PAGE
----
Most people are familiar with the use of radar for detection of airplanes or on ships for detection of hazards but for forest inventory a new system called LiDAR (Light Detection and Ranging) or ALS (Airborne Laser Scanning) is relatively new to most foresters, even though it has been around for 25 years.
It appears that it takes time for the technology to develop and for professionals to accept new concepts.
Forest inventory has traditionally been done using airphotos which were used to stratify the forests into units (polygons) with similar attributes (species, age, heights , volumes, etc.)
This classifying of forests was done using stereo pairs of photos which allowed the user to see the trees and landscape in three dimensions.
Not everyone has the ability to use stereo airphotos but with practice some people can become very skilled at identifying unique forest stand structures which allow the production of inventory maps needed for the calculation of the annual allowable cut and orderly harvesting practices.
The accuracy of the photo interpretation is improved with field checks and air calls (visual as well as photo aided checks) using helicopters.
The inherent weakness in the photo interpretation approach is the reliance on the subjectivity of the photo interpreters and trying to get consistency between the practitioners.
The ALS equipment (laser ranging unit, scanner control and GPS monitoring devices) are mounted in a fixed wing aircraft or a helicopter for use in more rugged terrain.
The entire area of interest is scanned and provides a detailed objective series of polygons with similar heights, stem densities and tree canopy structures.
A carefully planned field check program allows the study of additional attributes like species and volumes which when combined with the traditional photo inventory information produces a much more objective, accurate and useful product.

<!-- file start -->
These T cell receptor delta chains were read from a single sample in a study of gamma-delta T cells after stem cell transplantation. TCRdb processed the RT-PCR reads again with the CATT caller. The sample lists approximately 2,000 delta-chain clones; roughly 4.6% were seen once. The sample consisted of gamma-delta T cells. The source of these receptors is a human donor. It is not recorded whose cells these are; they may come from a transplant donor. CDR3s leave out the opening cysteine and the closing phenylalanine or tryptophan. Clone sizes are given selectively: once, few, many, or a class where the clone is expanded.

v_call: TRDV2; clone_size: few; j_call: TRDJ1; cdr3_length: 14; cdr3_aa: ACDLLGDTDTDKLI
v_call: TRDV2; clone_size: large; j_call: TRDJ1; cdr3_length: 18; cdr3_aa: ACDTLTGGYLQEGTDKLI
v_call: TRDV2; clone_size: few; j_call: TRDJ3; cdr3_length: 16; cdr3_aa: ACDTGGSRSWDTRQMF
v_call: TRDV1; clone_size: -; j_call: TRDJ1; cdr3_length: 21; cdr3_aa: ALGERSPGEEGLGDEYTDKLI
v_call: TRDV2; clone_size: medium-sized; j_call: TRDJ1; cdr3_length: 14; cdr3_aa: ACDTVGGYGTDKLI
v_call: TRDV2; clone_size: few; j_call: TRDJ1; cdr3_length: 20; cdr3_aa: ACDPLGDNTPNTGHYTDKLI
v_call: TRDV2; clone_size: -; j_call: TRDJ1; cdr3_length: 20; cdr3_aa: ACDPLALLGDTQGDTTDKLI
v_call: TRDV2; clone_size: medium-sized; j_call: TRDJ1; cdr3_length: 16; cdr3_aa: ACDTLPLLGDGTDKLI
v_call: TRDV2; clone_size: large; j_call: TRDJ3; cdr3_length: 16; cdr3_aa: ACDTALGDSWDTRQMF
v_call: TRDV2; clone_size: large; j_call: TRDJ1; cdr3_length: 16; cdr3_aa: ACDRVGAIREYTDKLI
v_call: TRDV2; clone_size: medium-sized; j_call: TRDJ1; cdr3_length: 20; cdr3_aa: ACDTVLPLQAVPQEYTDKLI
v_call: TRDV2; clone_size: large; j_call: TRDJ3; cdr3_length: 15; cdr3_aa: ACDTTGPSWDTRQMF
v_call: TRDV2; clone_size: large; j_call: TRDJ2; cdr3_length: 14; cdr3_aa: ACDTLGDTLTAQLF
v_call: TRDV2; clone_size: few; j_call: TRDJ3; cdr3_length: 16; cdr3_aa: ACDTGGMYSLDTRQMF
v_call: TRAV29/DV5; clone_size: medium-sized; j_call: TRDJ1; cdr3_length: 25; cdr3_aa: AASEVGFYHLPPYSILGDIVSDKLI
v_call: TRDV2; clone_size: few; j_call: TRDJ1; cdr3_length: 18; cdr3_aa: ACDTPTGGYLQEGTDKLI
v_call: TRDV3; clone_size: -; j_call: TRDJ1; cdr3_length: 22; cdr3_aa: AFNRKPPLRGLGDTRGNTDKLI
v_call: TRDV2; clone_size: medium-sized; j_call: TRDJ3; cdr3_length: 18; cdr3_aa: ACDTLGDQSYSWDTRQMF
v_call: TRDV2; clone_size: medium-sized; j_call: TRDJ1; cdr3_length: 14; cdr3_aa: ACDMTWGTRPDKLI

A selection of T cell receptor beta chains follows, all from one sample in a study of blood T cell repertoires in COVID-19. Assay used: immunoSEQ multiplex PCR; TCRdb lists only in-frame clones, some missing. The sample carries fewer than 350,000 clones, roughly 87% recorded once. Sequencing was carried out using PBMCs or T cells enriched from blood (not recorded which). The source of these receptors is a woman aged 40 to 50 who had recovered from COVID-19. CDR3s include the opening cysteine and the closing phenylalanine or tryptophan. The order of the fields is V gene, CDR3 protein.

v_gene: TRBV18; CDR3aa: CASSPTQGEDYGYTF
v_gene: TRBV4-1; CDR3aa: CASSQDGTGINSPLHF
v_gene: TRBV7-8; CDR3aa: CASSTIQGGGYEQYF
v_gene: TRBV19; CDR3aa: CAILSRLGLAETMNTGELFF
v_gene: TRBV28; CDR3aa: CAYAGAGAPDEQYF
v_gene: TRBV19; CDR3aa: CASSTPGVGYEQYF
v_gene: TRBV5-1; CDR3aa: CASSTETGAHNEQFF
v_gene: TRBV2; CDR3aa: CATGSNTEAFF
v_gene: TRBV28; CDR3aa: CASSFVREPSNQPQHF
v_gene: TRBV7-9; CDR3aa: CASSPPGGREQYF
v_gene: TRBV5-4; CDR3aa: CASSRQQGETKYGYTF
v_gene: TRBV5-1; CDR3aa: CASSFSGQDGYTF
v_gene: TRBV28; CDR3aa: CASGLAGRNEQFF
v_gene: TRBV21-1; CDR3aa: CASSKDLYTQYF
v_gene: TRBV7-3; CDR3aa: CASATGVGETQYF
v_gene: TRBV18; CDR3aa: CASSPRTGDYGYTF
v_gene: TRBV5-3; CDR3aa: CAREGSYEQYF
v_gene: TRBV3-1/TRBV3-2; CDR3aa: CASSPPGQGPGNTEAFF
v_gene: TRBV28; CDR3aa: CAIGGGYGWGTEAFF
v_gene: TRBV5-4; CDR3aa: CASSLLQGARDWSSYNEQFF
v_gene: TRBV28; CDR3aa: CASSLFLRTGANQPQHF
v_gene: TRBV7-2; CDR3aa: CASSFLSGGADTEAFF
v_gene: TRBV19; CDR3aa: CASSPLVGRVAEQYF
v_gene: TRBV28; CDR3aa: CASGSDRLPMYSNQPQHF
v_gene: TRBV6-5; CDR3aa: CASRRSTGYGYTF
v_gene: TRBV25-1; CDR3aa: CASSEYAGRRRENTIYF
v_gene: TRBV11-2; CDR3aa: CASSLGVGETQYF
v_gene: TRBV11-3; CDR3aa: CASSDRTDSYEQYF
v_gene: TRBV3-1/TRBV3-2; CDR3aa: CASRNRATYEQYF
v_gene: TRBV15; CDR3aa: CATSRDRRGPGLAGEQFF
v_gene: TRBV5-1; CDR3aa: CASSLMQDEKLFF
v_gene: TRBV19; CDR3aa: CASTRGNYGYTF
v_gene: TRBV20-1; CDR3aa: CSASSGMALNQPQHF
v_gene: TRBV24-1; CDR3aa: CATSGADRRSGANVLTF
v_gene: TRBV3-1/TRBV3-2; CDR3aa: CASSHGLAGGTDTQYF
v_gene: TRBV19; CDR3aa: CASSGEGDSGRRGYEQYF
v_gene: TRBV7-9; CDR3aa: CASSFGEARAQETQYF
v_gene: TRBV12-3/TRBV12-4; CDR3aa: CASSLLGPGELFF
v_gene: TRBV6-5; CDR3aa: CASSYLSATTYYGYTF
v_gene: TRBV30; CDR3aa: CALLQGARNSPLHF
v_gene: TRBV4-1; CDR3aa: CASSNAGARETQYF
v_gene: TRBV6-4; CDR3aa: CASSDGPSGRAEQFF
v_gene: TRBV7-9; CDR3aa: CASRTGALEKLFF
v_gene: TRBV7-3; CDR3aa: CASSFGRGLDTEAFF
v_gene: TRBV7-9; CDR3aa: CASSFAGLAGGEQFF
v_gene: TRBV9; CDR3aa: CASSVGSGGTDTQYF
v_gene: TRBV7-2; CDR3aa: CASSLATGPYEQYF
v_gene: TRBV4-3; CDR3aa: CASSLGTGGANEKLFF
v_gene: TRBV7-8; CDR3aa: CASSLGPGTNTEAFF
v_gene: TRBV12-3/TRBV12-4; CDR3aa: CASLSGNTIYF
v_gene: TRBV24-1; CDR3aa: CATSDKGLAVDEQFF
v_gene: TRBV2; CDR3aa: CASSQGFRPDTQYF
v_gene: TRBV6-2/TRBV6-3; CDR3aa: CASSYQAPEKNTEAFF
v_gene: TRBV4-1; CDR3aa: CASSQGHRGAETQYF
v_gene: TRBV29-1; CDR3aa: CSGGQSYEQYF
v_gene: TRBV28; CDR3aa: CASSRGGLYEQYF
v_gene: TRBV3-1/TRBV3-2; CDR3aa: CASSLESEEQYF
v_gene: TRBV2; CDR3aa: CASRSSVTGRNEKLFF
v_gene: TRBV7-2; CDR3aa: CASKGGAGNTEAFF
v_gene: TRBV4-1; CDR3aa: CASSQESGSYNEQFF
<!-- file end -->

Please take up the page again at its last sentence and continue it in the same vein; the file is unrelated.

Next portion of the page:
While the LiDAR technology is relatively expensive at this time, some of the users feel it is worth the effort and claim they have covered the extra costs in a couple of years because of the improved accuracy and information that is provided.
Like most new technologies the instruments improve and the costs usually decrease as they are used by more people.
Some governments like Alberta have seen the benefits and invested in developing the first stage of the process of deploying it over a large portion of the landscape which can then be used by a variety of natural resource users.
Some BC companies have used it on their private lands and area based tenures. Ontario also seems to be using the new technology and many of their forests.
Ken Day and staff at the UBC Research Forest have used the technology on the lands they manage and are providing an introductory training session on the results of their work.
A local forest company has also used the technology on their tree farm licences and no doubt some of the community forests will be interested as well.
Jim Hilton is a professional agrologist and forester who has lived and worked in the Cariboo Chilcotin for the past 40 years. Now retired, Hilton still volunteers his skills with local community forests organizations.